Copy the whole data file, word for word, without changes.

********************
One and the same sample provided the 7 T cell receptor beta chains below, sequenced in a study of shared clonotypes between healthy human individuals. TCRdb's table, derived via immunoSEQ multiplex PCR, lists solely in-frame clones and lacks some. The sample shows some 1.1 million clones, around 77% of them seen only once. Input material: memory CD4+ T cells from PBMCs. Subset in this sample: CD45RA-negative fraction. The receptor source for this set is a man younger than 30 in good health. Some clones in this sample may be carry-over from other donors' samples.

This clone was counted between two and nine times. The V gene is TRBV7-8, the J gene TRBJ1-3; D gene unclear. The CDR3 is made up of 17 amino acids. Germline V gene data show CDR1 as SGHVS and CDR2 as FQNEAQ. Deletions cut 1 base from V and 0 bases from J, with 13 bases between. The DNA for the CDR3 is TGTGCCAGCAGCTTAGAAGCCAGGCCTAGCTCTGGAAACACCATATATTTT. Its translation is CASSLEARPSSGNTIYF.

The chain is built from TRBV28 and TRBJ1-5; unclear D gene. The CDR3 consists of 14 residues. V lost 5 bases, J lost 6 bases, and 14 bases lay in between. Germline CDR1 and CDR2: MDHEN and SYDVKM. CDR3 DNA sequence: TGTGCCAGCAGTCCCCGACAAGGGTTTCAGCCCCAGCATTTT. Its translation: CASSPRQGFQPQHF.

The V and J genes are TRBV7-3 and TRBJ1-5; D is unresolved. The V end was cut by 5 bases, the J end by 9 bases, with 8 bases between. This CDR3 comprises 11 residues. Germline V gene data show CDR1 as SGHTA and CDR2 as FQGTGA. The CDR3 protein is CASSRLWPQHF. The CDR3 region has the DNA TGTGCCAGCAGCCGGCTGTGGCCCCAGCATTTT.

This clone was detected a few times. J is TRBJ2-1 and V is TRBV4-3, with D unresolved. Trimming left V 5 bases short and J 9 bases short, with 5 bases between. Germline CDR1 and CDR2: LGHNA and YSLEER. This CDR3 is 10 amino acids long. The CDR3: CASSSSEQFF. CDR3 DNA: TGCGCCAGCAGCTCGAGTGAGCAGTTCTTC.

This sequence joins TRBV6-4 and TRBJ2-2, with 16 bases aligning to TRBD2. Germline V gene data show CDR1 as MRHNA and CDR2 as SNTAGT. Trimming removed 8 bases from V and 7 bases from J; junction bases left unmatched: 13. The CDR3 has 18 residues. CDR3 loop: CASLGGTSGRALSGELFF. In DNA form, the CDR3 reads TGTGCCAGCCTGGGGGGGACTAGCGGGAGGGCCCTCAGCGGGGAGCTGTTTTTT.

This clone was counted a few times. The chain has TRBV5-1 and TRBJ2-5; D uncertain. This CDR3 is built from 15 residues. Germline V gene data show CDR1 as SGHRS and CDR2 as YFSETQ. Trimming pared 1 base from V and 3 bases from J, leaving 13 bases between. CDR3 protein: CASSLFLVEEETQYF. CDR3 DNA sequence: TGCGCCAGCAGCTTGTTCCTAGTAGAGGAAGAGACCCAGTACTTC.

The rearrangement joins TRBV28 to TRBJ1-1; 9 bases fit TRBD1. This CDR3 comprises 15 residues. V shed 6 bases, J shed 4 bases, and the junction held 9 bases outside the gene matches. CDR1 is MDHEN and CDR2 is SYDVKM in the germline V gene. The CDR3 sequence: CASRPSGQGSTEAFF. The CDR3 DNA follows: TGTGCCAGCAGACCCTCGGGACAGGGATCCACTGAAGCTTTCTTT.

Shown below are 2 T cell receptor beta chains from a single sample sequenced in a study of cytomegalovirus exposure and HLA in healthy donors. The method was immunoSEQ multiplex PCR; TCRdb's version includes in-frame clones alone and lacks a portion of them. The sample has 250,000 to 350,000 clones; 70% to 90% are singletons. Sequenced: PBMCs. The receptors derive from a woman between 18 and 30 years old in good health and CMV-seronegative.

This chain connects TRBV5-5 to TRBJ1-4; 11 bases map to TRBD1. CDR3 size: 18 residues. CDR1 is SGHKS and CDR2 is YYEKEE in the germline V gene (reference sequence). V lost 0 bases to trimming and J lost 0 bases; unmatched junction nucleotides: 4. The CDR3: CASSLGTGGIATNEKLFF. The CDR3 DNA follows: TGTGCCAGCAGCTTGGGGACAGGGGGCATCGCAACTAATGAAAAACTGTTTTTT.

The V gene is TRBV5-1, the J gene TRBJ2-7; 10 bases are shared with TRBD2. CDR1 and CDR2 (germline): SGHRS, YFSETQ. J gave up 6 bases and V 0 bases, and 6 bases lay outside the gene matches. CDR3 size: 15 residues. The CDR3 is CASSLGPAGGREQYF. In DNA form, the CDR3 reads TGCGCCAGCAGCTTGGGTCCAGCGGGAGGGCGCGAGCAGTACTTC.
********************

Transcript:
One and the same sample provided the 7 T cell receptor beta chains below, sequenced in a study of shared clonotypes between healthy human individuals. TCRdb's table, derived via immunoSEQ multiplex PCR, lists solely in-frame clones and lacks some. The sample shows some 1.1 million clones, around 77% of them seen only once. Input material: memory CD4+ T cells from PBMCs. Subset in this sample: CD45RA-negative fraction. The receptor source for this set is a man younger than 30 in good health. Some clones in this sample may be carry-over from other donors' samples.

This clone was counted between two and nine times. The V gene is TRBV7-8, the J gene TRBJ1-3; D gene unclear. The CDR3 is made up of 17 amino acids. Germline V gene data show CDR1 as SGHVS and CDR2 as FQNEAQ. Deletions cut 1 base from V and 0 bases from J, with 13 bases between. The DNA for the CDR3 is TGTGCCAGCAGCTTAGAAGCCAGGCCTAGCTCTGGAAACACCATATATTTT. Its translation is CASSLEARPSSGNTIYF.

The chain is built from TRBV28 and TRBJ1-5; unclear D gene. The CDR3 consists of 14 residues. V lost 5 bases, J lost 6 bases, and 14 bases lay in between. Germline CDR1 and CDR2: MDHEN and SYDVKM. CDR3 DNA sequence: TGTGCCAGCAGTCCCCGACAAGGGTTTCAGCCCCAGCATTTT. Its translation: CASSPRQGFQPQHF.

The V and J genes are TRBV7-3 and TRBJ1-5; D is unresolved. The V end was cut by 5 bases, the J end by 9 bases, with 8 bases between. This CDR3 comprises 11 residues. Germline V gene data show CDR1 as SGHTA and CDR2 as FQGTGA. The CDR3 protein is CASSRLWPQHF. The CDR3 region has the DNA TGTGCCAGCAGCCGGCTGTGGCCCCAGCATTTT.

This clone was detected a few times. J is TRBJ2-1 and V is TRBV4-3, with D unresolved. Trimming left V 5 bases short and J 9 bases short, with 5 bases between. Germline CDR1 and CDR2: LGHNA and YSLEER. This CDR3 is 10 amino acids long. The CDR3: CASSSSEQFF. CDR3 DNA: TGCGCCAGCAGCTCGAGTGAGCAGTTCTTC.

This sequence joins TRBV6-4 and TRBJ2-2, with 16 bases aligning to TRBD2. Germline V gene data show CDR1 as MRHNA and CDR2 as SNTAGT. Trimming removed 8 bases from V and 7 bases from J; junction bases left unmatched: 13. The CDR3 has 18 residues. CDR3 loop: CASLGGTSGRALSGELFF. In DNA form, the CDR3 reads TGTGCCAGCCTGGGGGGGACTAGCGGGAGGGCCCTCAGCGGGGAGCTGTTTTTT.

This clone was counted a few times. The chain has TRBV5-1 and TRBJ2-5; D uncertain. This CDR3 is built from 15 residues. Germline V gene data show CDR1 as SGHRS and CDR2 as YFSETQ. Trimming pared 1 base from V and 3 bases from J, leaving 13 bases between. CDR3 protein: CASSLFLVEEETQYF. CDR3 DNA sequence: TGCGCCAGCAGCTTGTTCCTAGTAGAGGAAGAGACCCAGTACTTC.

The rearrangement joins TRBV28 to TRBJ1-1; 9 bases fit TRBD1. This CDR3 comprises 15 residues. V shed 6 bases, J shed 4 bases, and the junction held 9 bases outside the gene matches. CDR1 is MDHEN and CDR2 is SYDVKM in the germline V gene. The CDR3 sequence: CASRPSGQGSTEAFF. The CDR3 DNA follows: TGTGCCAGCAGACCCTCGGGACAGGGATCCACTGAAGCTTTCTTT.

Shown below are 2 T cell receptor beta chains from a single sample sequenced in a study of cytomegalovirus exposure and HLA in healthy donors. The method was immunoSEQ multiplex PCR; TCRdb's version includes in-frame clones alone and lacks a portion of them. The sample has 250,000 to 350,000 clones; 70% to 90% are singletons. Sequenced: PBMCs. The receptors derive from a woman between 18 and 30 years old in good health and CMV-seronegative.

This chain connects TRBV5-5 to TRBJ1-4; 11 bases map to TRBD1. CDR3 size: 18 residues. CDR1 is SGHKS and CDR2 is YYEKEE in the germline V gene (reference sequence). V lost 0 bases to trimming and J lost 0 bases; unmatched junction nucleotides: 4. The CDR3: CASSLGTGGIATNEKLFF. The CDR3 DNA follows: TGTGCCAGCAGCTTGGGGACAGGGGGCATCGCAACTAATGAAAAACTGTTTTTT.

The V gene is TRBV5-1, the J gene TRBJ2-7; 10 bases are shared with TRBD2. CDR1 and CDR2 (germline): SGHRS, YFSETQ. J gave up 6 bases and V 0 bases, and 6 bases lay outside the gene matches. CDR3 size: 15 residues. The CDR3 is CASSLGPAGGREQYF. In DNA form, the CDR3 reads TGCGCCAGCAGCTTGGGTCCAGCGGGAGGGCGCGAGCAGTACTTC.